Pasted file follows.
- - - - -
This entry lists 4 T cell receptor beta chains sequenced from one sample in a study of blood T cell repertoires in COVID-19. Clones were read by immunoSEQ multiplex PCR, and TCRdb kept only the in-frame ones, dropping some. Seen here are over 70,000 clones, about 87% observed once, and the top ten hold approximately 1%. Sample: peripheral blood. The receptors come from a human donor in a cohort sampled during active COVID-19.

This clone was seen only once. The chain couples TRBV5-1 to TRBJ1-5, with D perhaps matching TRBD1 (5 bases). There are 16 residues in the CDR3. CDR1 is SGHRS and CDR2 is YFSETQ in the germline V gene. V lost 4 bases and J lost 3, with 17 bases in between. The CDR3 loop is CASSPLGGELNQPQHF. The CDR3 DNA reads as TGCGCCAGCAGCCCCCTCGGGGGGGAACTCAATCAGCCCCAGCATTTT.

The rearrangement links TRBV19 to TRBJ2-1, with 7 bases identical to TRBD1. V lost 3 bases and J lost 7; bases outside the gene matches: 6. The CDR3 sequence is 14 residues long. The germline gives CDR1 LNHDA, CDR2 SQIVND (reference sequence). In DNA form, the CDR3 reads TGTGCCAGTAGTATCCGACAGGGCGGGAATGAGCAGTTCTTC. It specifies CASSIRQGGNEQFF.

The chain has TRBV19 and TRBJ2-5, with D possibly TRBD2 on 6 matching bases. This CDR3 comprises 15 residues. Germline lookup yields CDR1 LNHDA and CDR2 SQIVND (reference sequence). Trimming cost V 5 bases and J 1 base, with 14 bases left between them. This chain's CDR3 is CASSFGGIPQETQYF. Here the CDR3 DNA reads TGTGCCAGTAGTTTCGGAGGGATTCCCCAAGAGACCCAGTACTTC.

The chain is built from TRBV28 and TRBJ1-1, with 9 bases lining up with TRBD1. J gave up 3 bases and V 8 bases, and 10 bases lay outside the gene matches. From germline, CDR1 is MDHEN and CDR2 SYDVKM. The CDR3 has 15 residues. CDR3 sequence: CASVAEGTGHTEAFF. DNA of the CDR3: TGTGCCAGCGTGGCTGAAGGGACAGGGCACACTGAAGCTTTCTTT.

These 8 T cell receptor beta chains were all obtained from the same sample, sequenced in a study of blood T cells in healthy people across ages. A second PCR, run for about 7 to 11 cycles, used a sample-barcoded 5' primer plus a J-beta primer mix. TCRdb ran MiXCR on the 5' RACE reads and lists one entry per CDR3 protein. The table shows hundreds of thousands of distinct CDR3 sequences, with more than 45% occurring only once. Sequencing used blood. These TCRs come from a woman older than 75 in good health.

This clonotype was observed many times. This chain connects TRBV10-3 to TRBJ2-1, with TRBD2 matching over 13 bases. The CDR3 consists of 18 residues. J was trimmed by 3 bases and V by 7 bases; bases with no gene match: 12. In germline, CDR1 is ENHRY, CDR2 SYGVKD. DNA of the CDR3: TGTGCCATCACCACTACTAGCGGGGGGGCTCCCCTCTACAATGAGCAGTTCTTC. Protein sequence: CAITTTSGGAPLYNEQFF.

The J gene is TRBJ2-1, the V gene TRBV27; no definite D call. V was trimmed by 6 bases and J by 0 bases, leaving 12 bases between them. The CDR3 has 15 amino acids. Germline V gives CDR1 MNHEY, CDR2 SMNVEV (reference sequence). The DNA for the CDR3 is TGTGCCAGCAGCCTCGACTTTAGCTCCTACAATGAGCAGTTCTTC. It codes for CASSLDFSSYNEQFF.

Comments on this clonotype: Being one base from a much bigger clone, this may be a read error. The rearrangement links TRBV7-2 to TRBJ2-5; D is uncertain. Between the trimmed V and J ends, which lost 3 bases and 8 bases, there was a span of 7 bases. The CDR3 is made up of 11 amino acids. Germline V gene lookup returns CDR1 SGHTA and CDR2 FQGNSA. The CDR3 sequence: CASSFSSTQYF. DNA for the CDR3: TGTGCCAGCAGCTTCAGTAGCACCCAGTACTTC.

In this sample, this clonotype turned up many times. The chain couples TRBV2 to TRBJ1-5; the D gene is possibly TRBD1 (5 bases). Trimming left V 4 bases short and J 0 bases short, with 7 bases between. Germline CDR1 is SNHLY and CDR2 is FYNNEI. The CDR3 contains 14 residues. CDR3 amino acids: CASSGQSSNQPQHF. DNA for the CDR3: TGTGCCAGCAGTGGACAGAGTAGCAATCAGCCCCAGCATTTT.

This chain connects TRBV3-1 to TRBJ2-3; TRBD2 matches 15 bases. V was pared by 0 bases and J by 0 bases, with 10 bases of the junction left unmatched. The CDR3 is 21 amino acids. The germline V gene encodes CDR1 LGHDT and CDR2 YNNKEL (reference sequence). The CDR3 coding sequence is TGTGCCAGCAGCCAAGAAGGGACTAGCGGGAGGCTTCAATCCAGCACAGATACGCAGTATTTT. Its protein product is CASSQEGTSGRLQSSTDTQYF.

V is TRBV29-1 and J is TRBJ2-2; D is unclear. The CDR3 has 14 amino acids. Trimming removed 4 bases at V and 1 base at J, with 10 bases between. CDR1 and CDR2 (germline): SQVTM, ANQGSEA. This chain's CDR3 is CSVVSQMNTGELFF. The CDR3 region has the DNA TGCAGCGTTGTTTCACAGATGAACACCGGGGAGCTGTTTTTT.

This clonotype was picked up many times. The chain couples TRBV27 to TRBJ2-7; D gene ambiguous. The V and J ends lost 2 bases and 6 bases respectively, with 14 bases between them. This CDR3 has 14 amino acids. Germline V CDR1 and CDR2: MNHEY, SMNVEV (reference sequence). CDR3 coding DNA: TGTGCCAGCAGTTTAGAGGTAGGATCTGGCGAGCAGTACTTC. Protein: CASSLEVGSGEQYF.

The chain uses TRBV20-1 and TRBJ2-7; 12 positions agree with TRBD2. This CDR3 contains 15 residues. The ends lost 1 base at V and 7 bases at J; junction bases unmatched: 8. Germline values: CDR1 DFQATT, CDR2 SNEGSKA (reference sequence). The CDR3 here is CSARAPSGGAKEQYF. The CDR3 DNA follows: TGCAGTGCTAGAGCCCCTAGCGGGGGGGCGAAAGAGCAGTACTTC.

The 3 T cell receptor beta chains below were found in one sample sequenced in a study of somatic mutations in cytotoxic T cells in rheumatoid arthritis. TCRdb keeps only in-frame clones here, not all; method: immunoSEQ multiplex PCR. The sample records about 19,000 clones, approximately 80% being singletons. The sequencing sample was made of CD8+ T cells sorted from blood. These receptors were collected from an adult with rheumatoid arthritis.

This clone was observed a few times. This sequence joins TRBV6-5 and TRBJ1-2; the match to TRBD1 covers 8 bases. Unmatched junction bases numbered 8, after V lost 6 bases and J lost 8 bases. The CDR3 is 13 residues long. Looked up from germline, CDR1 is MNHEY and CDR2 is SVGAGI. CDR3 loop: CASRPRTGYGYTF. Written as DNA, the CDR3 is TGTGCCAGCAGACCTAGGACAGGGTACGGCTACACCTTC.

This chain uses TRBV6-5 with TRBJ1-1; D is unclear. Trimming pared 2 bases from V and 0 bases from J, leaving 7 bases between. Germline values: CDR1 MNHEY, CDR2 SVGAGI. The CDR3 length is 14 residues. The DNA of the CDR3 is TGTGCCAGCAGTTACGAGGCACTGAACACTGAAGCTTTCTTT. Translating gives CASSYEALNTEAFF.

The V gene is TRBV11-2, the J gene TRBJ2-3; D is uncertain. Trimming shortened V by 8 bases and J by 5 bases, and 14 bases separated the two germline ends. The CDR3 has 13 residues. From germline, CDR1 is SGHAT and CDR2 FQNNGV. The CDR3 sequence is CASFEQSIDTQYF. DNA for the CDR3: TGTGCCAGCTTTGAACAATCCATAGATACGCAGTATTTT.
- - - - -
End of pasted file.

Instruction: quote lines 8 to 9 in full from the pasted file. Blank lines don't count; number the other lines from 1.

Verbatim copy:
The J gene is TRBJ2-1, the V gene TRBV27; no definite D call. V was trimmed by 6 bases and J by 0 bases, leaving 12 bases between them. The CDR3 has 15 amino acids. Germline V gives CDR1 MNHEY, CDR2 SMNVEV (reference sequence). The DNA for the CDR3 is TGTGCCAGCAGCCTCGACTTTAGCTCCTACAATGAGCAGTTCTTC. It codes for CASSLDFSSYNEQFF.

Comments on this clonotype: Being one base from a much bigger clone, this may be a read error. The rearrangement links TRBV7-2 to TRBJ2-5; D is uncertain. Between the trimmed V and J ends, which lost 3 bases and 8 bases, there was a span of 7 bases. The CDR3 is made up of 11 amino acids. Germline V gene lookup returns CDR1 SGHTA and CDR2 FQGNSA. The CDR3 sequence: CASSFSSTQYF. DNA for the CDR3: TGTGCCAGCAGCTTCAGTAGCACCCAGTACTTC.